Who is your target audience? Before you can ever sit down to figure out a broad marketing plan, you need to answer this question as honestly as possible. You can hardly expect to craft a coherent marketing plan without knowing who you’re marketing to—who’s on the receiving end of the message. But it may come as little surprise to learn that when we speak to our marketing clients, one of the most common answers we hear to the “who is your target audience” question is “everyone.”
From a certain perspective, the “everyone” answer is understandable. After all, if you’re seeking to boost assets under management and reach a wide audience, why limit the pool of investors you’re reaching out to? But this seemingly sensible approach ignores an important, baseline truth that applies not just to marketing, but to all human communication: different audiences require different messaging if you’re hoping to communicate effectively.
Telling your Tailored Story
Imagine a humorous story from your own life. Maybe it happened in high school, maybe it happened last week. Now picture yourself telling this story to a couple of your best friends over beers. You think it’s a pretty funny story and you want to make your audience laugh. What would you leave out? What would you emphasize? Do your friends know any of the other people from your story? Did they know you at the time the story takes place? Are they familiar with the setting and the context?
Be sure to also read: How to Use Visuals to tell your ETF’s Story
Now imagine telling this same story to your six-year-old daughter, or your mother-in-law, or a police officer. Would you use the same language? Emphasize the same parts of the story? Maybe you would pick another story altogether. We may not realize it, but the audience on the receiving end of our stories form an integral part of the stories themselves: what we choose to leave in, what we emphasize, the language we use, the context we provide. The same principles apply in marketing; we may not often think of it this way, but marketing just happens to be a specific type of sales-focused storytelling.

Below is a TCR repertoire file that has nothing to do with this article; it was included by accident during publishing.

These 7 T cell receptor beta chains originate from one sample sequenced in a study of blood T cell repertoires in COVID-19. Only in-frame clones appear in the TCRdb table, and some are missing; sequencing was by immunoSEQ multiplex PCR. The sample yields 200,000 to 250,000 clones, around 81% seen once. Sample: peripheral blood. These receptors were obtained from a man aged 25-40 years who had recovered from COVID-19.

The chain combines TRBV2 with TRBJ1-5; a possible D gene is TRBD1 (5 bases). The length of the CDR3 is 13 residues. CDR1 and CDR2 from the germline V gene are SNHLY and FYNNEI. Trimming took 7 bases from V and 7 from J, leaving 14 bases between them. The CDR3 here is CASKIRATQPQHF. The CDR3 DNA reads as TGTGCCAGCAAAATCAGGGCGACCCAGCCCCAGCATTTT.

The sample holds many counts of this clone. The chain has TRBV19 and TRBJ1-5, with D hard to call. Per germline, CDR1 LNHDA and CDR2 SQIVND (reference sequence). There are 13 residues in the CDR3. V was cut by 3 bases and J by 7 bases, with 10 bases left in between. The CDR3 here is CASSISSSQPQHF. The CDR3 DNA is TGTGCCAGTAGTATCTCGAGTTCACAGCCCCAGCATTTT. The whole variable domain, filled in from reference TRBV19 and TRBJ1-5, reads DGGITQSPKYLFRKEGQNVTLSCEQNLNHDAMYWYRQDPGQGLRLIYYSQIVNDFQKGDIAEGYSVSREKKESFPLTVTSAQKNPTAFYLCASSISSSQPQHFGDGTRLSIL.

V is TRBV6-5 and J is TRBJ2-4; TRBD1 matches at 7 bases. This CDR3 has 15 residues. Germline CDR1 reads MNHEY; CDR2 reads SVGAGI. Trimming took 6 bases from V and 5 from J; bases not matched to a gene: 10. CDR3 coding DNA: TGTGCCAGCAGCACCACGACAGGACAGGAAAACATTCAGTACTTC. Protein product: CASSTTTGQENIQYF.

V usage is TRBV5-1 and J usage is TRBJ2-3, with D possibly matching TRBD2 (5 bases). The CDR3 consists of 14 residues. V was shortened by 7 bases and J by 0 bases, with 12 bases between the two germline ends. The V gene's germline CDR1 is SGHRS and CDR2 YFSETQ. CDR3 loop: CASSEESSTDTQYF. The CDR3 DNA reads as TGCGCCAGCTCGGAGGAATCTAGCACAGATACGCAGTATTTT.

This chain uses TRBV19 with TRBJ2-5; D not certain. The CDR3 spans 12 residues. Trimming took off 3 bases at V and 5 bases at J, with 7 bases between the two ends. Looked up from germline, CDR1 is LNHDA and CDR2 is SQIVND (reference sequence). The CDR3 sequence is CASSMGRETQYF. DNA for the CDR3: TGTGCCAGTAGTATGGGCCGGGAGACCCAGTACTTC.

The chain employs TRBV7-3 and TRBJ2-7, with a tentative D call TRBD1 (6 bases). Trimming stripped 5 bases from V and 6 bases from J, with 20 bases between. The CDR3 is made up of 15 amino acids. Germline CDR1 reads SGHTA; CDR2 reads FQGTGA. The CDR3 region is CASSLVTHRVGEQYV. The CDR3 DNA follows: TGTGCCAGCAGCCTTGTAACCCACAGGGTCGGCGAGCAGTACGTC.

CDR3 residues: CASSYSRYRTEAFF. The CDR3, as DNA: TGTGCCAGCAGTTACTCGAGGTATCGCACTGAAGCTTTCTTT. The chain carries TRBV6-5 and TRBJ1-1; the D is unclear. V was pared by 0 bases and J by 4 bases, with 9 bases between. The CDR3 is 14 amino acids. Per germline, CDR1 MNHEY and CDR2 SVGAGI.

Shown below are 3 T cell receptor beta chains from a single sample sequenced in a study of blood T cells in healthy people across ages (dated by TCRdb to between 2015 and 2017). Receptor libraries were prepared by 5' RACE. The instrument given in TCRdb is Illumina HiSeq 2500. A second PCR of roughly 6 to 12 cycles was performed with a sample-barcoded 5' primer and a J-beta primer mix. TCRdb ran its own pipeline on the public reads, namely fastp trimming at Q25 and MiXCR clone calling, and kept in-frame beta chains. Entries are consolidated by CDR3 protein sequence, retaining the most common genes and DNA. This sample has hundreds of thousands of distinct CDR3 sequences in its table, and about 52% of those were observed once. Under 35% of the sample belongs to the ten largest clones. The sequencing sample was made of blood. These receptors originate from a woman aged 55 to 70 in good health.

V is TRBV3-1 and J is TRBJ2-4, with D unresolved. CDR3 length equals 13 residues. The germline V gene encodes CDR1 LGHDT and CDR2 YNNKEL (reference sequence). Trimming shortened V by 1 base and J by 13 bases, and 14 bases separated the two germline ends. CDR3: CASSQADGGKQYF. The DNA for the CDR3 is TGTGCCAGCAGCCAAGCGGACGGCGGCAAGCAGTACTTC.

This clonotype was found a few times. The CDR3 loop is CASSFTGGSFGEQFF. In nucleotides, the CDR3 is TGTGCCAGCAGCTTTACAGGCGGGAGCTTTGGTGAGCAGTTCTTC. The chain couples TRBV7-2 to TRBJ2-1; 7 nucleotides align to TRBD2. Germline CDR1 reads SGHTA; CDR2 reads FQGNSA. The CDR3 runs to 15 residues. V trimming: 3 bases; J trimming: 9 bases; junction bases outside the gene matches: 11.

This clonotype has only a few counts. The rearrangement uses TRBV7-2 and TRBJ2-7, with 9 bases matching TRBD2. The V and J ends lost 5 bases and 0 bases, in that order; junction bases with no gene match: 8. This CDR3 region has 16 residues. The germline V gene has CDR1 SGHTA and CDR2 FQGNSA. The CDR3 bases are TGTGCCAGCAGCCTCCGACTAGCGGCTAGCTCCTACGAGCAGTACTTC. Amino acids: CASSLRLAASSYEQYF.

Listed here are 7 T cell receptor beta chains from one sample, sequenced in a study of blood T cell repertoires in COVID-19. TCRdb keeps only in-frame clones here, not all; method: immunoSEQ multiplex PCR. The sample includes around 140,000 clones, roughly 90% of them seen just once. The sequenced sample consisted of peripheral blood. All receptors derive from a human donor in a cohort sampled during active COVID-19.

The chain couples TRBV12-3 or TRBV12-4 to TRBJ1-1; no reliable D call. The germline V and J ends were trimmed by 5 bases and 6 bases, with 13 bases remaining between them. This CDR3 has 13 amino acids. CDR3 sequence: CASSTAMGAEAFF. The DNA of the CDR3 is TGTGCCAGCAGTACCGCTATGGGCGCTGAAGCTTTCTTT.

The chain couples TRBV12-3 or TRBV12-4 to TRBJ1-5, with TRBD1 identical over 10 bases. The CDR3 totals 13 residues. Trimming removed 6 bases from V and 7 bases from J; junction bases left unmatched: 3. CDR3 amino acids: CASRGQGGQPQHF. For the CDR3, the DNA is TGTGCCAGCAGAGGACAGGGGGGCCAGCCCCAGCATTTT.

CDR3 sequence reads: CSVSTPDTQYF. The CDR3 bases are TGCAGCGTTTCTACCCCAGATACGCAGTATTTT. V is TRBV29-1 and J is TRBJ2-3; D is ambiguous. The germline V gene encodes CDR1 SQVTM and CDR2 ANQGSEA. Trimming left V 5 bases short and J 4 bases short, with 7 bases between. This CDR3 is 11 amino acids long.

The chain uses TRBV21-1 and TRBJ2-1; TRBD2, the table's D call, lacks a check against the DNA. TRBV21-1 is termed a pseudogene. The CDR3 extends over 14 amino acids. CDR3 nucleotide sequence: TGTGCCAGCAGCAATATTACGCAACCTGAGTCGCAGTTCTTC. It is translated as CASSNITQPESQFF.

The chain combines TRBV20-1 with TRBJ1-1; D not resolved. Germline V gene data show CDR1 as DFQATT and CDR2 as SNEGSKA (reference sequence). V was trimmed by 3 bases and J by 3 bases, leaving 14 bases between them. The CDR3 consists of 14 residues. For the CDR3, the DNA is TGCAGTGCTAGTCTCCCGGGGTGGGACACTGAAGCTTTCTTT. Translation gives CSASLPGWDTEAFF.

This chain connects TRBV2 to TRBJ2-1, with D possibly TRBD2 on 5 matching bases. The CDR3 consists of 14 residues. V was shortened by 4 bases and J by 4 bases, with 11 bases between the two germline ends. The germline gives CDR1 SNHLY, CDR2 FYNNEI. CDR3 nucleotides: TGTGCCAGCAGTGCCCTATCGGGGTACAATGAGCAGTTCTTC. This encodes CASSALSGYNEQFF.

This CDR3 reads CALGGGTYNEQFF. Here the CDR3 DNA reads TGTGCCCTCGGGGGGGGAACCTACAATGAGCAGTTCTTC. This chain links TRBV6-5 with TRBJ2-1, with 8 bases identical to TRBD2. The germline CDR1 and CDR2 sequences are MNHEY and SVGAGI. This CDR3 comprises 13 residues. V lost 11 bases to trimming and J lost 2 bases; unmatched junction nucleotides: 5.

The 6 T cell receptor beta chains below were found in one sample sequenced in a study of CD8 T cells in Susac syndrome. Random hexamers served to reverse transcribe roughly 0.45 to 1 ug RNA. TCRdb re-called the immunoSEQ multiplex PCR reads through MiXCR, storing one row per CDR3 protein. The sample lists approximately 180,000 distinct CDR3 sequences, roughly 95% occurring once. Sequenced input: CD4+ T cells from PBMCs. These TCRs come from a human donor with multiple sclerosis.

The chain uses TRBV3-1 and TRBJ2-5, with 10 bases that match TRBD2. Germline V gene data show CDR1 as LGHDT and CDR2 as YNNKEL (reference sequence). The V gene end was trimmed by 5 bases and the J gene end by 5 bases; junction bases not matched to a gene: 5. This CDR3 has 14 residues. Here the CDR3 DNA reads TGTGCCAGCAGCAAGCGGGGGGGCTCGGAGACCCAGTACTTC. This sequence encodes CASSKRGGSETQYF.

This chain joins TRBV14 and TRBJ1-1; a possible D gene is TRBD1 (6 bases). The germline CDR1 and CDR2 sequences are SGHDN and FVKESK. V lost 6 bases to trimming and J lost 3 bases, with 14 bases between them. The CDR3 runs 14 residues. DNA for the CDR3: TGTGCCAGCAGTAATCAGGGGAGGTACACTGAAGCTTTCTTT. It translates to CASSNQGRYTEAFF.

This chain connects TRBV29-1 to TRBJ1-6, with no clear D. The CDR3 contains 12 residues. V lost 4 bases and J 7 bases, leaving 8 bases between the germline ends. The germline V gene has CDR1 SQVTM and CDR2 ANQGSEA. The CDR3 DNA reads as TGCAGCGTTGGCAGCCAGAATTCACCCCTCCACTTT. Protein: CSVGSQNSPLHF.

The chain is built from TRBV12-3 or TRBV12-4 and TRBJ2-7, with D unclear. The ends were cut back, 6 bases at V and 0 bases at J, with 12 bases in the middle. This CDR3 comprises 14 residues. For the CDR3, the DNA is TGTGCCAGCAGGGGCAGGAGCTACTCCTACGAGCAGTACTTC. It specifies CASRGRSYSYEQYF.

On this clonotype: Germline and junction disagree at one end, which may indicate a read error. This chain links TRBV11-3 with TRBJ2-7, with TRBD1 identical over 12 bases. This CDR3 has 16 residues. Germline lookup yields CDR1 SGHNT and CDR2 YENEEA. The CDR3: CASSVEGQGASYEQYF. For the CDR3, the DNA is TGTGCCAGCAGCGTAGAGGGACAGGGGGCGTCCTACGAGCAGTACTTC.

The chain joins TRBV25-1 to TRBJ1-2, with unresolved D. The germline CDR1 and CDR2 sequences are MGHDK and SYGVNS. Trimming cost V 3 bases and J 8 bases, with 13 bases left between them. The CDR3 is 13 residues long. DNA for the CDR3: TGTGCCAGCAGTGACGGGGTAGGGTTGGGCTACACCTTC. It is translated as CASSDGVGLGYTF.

In financial marketing, in particular ETF marketing, there are really three broad “slices” of the market to choose from, listed here in increasing levels of sophistication: retail (individual) investors, financial advisors, and institutional investors. Retail investors may be unfamiliar with most financial terminology (even what many ETF firms think of as basic, such as “alpha,” “beta,” and “factors”), while institutional investors have an appetite for thoroughly researched whitepapers and artfully presented data to back up investment claims. But this high-level categorization is just a starting point for ETF marketers. Is your target audience interested in a particular sector? Are they already invested in a similar product? Are they familiar with your brand or is this their first time encountering it?
You may not have answers to all of these questions, but they should help get the gears turning as you seek to formulate a marketing plan of attack that really speaks to your target audience.
The bottom line
Marketing to everyone may sound appealing, but it isn’t actually possible: not in life, nor in financial marketing. Without even realizing it, we tailor our messages every day to match our target audiences, why should your financial marketing be any different?